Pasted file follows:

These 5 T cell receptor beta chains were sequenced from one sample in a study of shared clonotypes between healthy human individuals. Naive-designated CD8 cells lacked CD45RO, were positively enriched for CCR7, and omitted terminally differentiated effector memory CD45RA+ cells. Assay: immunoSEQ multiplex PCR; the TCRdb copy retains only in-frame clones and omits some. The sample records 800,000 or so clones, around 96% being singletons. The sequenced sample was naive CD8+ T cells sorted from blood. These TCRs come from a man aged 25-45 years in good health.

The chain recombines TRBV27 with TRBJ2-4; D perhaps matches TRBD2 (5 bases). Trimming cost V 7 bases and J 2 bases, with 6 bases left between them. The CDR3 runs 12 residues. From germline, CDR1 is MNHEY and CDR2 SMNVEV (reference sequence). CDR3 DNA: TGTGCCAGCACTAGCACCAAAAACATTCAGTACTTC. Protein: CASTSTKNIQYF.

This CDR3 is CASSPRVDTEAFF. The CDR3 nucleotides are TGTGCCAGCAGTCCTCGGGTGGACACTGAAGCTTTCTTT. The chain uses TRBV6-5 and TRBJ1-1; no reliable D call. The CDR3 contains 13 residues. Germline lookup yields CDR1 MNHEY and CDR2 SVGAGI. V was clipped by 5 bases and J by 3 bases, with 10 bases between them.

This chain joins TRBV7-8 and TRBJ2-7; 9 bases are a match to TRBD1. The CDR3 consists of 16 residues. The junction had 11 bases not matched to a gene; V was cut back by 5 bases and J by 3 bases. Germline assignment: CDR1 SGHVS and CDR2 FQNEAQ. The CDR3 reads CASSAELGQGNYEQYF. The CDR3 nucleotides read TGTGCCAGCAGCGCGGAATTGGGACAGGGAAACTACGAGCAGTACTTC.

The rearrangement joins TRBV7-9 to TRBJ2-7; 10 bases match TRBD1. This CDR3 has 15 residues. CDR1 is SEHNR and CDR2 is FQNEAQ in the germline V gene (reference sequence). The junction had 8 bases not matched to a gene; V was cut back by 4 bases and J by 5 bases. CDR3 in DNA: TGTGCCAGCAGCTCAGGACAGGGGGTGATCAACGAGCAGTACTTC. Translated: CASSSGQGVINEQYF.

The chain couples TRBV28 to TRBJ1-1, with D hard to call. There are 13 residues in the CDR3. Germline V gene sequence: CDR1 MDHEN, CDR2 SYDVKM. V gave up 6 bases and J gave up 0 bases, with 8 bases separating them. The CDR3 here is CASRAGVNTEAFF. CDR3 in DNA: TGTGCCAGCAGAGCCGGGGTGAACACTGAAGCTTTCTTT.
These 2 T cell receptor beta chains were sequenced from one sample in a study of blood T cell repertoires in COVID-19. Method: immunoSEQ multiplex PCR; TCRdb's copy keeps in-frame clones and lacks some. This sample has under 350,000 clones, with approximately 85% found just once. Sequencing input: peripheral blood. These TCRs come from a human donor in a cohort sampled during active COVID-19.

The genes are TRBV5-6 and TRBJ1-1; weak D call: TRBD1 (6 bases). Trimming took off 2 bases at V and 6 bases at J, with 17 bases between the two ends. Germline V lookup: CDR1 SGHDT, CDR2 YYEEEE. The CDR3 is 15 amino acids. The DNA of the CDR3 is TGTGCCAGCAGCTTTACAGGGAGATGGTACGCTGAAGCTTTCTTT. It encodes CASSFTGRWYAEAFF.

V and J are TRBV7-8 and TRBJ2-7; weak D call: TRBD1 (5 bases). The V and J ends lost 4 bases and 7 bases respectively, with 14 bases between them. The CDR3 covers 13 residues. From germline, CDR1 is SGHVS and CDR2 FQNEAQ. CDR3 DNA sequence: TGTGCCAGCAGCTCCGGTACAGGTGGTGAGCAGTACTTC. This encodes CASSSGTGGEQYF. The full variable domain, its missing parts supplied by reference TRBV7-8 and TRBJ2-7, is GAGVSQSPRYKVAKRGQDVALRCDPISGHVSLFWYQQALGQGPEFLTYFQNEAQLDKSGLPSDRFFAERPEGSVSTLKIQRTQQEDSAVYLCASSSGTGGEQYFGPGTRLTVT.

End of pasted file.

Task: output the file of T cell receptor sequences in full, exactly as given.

These 5 T cell receptor beta chains were sequenced from one sample in a study of shared clonotypes between healthy human individuals. Naive-designated CD8 cells lacked CD45RO, were positively enriched for CCR7, and omitted terminally differentiated effector memory CD45RA+ cells. Assay: immunoSEQ multiplex PCR; the TCRdb copy retains only in-frame clones and omits some. The sample records 800,000 or so clones, around 96% being singletons. The sequenced sample was naive CD8+ T cells sorted from blood. These TCRs come from a man aged 25-45 years in good health.

The chain recombines TRBV27 with TRBJ2-4; D perhaps matches TRBD2 (5 bases). Trimming cost V 7 bases and J 2 bases, with 6 bases left between them. The CDR3 runs 12 residues. From germline, CDR1 is MNHEY and CDR2 SMNVEV (reference sequence). CDR3 DNA: TGTGCCAGCACTAGCACCAAAAACATTCAGTACTTC. Protein: CASTSTKNIQYF.

This CDR3 is CASSPRVDTEAFF. The CDR3 nucleotides are TGTGCCAGCAGTCCTCGGGTGGACACTGAAGCTTTCTTT. The chain uses TRBV6-5 and TRBJ1-1; no reliable D call. The CDR3 contains 13 residues. Germline lookup yields CDR1 MNHEY and CDR2 SVGAGI. V was clipped by 5 bases and J by 3 bases, with 10 bases between them.

This chain joins TRBV7-8 and TRBJ2-7; 9 bases are a match to TRBD1. The CDR3 consists of 16 residues. The junction had 11 bases not matched to a gene; V was cut back by 5 bases and J by 3 bases. Germline assignment: CDR1 SGHVS and CDR2 FQNEAQ. The CDR3 reads CASSAELGQGNYEQYF. The CDR3 nucleotides read TGTGCCAGCAGCGCGGAATTGGGACAGGGAAACTACGAGCAGTACTTC.

The rearrangement joins TRBV7-9 to TRBJ2-7; 10 bases match TRBD1. This CDR3 has 15 residues. CDR1 is SEHNR and CDR2 is FQNEAQ in the germline V gene (reference sequence). The junction had 8 bases not matched to a gene; V was cut back by 4 bases and J by 5 bases. CDR3 in DNA: TGTGCCAGCAGCTCAGGACAGGGGGTGATCAACGAGCAGTACTTC. Translated: CASSSGQGVINEQYF.

The chain couples TRBV28 to TRBJ1-1, with D hard to call. There are 13 residues in the CDR3. Germline V gene sequence: CDR1 MDHEN, CDR2 SYDVKM. V gave up 6 bases and J gave up 0 bases, with 8 bases separating them. The CDR3 here is CASRAGVNTEAFF. CDR3 in DNA: TGTGCCAGCAGAGCCGGGGTGAACACTGAAGCTTTCTTT.
These 2 T cell receptor beta chains were sequenced from one sample in a study of blood T cell repertoires in COVID-19. Method: immunoSEQ multiplex PCR; TCRdb's copy keeps in-frame clones and lacks some. This sample has under 350,000 clones, with approximately 85% found just once. Sequencing input: peripheral blood. These TCRs come from a human donor in a cohort sampled during active COVID-19.

The genes are TRBV5-6 and TRBJ1-1; weak D call: TRBD1 (6 bases). Trimming took off 2 bases at V and 6 bases at J, with 17 bases between the two ends. Germline V lookup: CDR1 SGHDT, CDR2 YYEEEE. The CDR3 is 15 amino acids. The DNA of the CDR3 is TGTGCCAGCAGCTTTACAGGGAGATGGTACGCTGAAGCTTTCTTT. It encodes CASSFTGRWYAEAFF.

V and J are TRBV7-8 and TRBJ2-7; weak D call: TRBD1 (5 bases). The V and J ends lost 4 bases and 7 bases respectively, with 14 bases between them. The CDR3 covers 13 residues. From germline, CDR1 is SGHVS and CDR2 FQNEAQ. CDR3 DNA sequence: TGTGCCAGCAGCTCCGGTACAGGTGGTGAGCAGTACTTC. This encodes CASSSGTGGEQYF. The full variable domain, its missing parts supplied by reference TRBV7-8 and TRBJ2-7, is GAGVSQSPRYKVAKRGQDVALRCDPISGHVSLFWYQQALGQGPEFLTYFQNEAQLDKSGLPSDRFFAERPEGSVSTLKIQRTQQEDSAVYLCASSSGTGGEQYFGPGTRLTVT.